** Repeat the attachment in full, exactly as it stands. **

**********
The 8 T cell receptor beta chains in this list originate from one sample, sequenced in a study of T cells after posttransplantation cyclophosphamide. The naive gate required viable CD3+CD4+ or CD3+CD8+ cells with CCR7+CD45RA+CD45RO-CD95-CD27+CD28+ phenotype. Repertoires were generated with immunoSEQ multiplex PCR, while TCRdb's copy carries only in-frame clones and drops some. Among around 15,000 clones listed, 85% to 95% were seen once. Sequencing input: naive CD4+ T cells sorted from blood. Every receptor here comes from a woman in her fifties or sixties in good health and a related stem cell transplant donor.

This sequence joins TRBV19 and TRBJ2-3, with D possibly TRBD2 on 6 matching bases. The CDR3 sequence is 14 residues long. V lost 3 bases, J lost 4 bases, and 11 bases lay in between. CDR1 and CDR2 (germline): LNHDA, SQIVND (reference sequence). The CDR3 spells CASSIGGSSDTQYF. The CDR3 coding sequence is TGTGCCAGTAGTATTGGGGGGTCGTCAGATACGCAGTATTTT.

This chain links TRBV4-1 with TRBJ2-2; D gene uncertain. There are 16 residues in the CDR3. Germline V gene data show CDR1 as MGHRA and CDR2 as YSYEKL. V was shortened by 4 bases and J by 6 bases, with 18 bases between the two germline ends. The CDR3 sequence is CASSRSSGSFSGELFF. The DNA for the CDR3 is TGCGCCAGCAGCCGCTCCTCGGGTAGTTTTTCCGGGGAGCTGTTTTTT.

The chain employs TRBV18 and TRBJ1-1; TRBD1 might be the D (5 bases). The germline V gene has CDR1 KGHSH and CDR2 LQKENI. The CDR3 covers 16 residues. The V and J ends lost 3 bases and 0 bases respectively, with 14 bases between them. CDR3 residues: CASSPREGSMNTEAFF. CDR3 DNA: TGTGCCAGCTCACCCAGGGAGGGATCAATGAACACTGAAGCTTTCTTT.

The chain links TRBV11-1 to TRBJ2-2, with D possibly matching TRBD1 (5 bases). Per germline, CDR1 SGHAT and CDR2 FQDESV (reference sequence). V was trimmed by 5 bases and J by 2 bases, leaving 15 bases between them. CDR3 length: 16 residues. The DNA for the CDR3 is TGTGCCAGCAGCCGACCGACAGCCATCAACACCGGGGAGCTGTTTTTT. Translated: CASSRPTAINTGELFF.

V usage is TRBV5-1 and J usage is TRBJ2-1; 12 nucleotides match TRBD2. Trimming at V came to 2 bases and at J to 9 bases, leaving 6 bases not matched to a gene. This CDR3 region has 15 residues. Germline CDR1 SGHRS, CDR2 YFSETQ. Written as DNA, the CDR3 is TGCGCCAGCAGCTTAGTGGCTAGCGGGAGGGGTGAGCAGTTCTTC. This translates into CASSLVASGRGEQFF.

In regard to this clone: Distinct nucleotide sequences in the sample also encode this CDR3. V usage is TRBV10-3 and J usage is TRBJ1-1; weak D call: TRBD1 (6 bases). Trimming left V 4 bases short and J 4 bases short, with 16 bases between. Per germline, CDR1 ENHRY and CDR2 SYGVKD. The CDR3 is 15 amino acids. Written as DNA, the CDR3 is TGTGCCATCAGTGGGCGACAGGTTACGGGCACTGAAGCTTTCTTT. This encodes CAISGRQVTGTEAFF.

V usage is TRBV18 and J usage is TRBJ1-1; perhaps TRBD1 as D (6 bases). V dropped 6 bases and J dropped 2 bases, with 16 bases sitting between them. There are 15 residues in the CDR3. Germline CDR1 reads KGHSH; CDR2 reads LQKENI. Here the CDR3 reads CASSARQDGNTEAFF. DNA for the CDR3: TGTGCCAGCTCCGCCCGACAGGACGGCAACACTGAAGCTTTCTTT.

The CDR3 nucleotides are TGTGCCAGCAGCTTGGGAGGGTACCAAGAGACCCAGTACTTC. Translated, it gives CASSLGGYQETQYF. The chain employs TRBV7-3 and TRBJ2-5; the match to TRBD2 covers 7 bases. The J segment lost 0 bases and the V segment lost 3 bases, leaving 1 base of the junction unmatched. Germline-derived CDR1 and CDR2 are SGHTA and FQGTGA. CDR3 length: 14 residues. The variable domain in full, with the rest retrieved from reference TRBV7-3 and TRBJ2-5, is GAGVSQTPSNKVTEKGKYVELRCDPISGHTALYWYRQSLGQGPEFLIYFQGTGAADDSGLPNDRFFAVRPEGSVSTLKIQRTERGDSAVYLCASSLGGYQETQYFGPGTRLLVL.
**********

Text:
The 8 T cell receptor beta chains in this list originate from one sample, sequenced in a study of T cells after posttransplantation cyclophosphamide. The naive gate required viable CD3+CD4+ or CD3+CD8+ cells with CCR7+CD45RA+CD45RO-CD95-CD27+CD28+ phenotype. Repertoires were generated with immunoSEQ multiplex PCR, while TCRdb's copy carries only in-frame clones and drops some. Among around 15,000 clones listed, 85% to 95% were seen once. Sequencing input: naive CD4+ T cells sorted from blood. Every receptor here comes from a woman in her fifties or sixties in good health and a related stem cell transplant donor.

This sequence joins TRBV19 and TRBJ2-3, with D possibly TRBD2 on 6 matching bases. The CDR3 sequence is 14 residues long. V lost 3 bases, J lost 4 bases, and 11 bases lay in between. CDR1 and CDR2 (germline): LNHDA, SQIVND (reference sequence). The CDR3 spells CASSIGGSSDTQYF. The CDR3 coding sequence is TGTGCCAGTAGTATTGGGGGGTCGTCAGATACGCAGTATTTT.

This chain links TRBV4-1 with TRBJ2-2; D gene uncertain. There are 16 residues in the CDR3. Germline V gene data show CDR1 as MGHRA and CDR2 as YSYEKL. V was shortened by 4 bases and J by 6 bases, with 18 bases between the two germline ends. The CDR3 sequence is CASSRSSGSFSGELFF. The DNA for the CDR3 is TGCGCCAGCAGCCGCTCCTCGGGTAGTTTTTCCGGGGAGCTGTTTTTT.

The chain employs TRBV18 and TRBJ1-1; TRBD1 might be the D (5 bases). The germline V gene has CDR1 KGHSH and CDR2 LQKENI. The CDR3 covers 16 residues. The V and J ends lost 3 bases and 0 bases respectively, with 14 bases between them. CDR3 residues: CASSPREGSMNTEAFF. CDR3 DNA: TGTGCCAGCTCACCCAGGGAGGGATCAATGAACACTGAAGCTTTCTTT.

The chain links TRBV11-1 to TRBJ2-2, with D possibly matching TRBD1 (5 bases). Per germline, CDR1 SGHAT and CDR2 FQDESV (reference sequence). V was trimmed by 5 bases and J by 2 bases, leaving 15 bases between them. CDR3 length: 16 residues. The DNA for the CDR3 is TGTGCCAGCAGCCGACCGACAGCCATCAACACCGGGGAGCTGTTTTTT. Translated: CASSRPTAINTGELFF.

V usage is TRBV5-1 and J usage is TRBJ2-1; 12 nucleotides match TRBD2. Trimming at V came to 2 bases and at J to 9 bases, leaving 6 bases not matched to a gene. This CDR3 region has 15 residues. Germline CDR1 SGHRS, CDR2 YFSETQ. Written as DNA, the CDR3 is TGCGCCAGCAGCTTAGTGGCTAGCGGGAGGGGTGAGCAGTTCTTC. This translates into CASSLVASGRGEQFF.

In regard to this clone: Distinct nucleotide sequences in the sample also encode this CDR3. V usage is TRBV10-3 and J usage is TRBJ1-1; weak D call: TRBD1 (6 bases). Trimming left V 4 bases short and J 4 bases short, with 16 bases between. Per germline, CDR1 ENHRY and CDR2 SYGVKD. The CDR3 is 15 amino acids. Written as DNA, the CDR3 is TGTGCCATCAGTGGGCGACAGGTTACGGGCACTGAAGCTTTCTTT. This encodes CAISGRQVTGTEAFF.

V usage is TRBV18 and J usage is TRBJ1-1; perhaps TRBD1 as D (6 bases). V dropped 6 bases and J dropped 2 bases, with 16 bases sitting between them. There are 15 residues in the CDR3. Germline CDR1 reads KGHSH; CDR2 reads LQKENI. Here the CDR3 reads CASSARQDGNTEAFF. DNA for the CDR3: TGTGCCAGCTCCGCCCGACAGGACGGCAACACTGAAGCTTTCTTT.

The CDR3 nucleotides are TGTGCCAGCAGCTTGGGAGGGTACCAAGAGACCCAGTACTTC. Translated, it gives CASSLGGYQETQYF. The chain employs TRBV7-3 and TRBJ2-5; the match to TRBD2 covers 7 bases. The J segment lost 0 bases and the V segment lost 3 bases, leaving 1 base of the junction unmatched. Germline-derived CDR1 and CDR2 are SGHTA and FQGTGA. CDR3 length: 14 residues. The variable domain in full, with the rest retrieved from reference TRBV7-3 and TRBJ2-5, is GAGVSQTPSNKVTEKGKYVELRCDPISGHTALYWYRQSLGQGPEFLIYFQGTGAADDSGLPNDRFFAVRPEGSVSTLKIQRTERGDSAVYLCASSLGGYQETQYFGPGTRLLVL.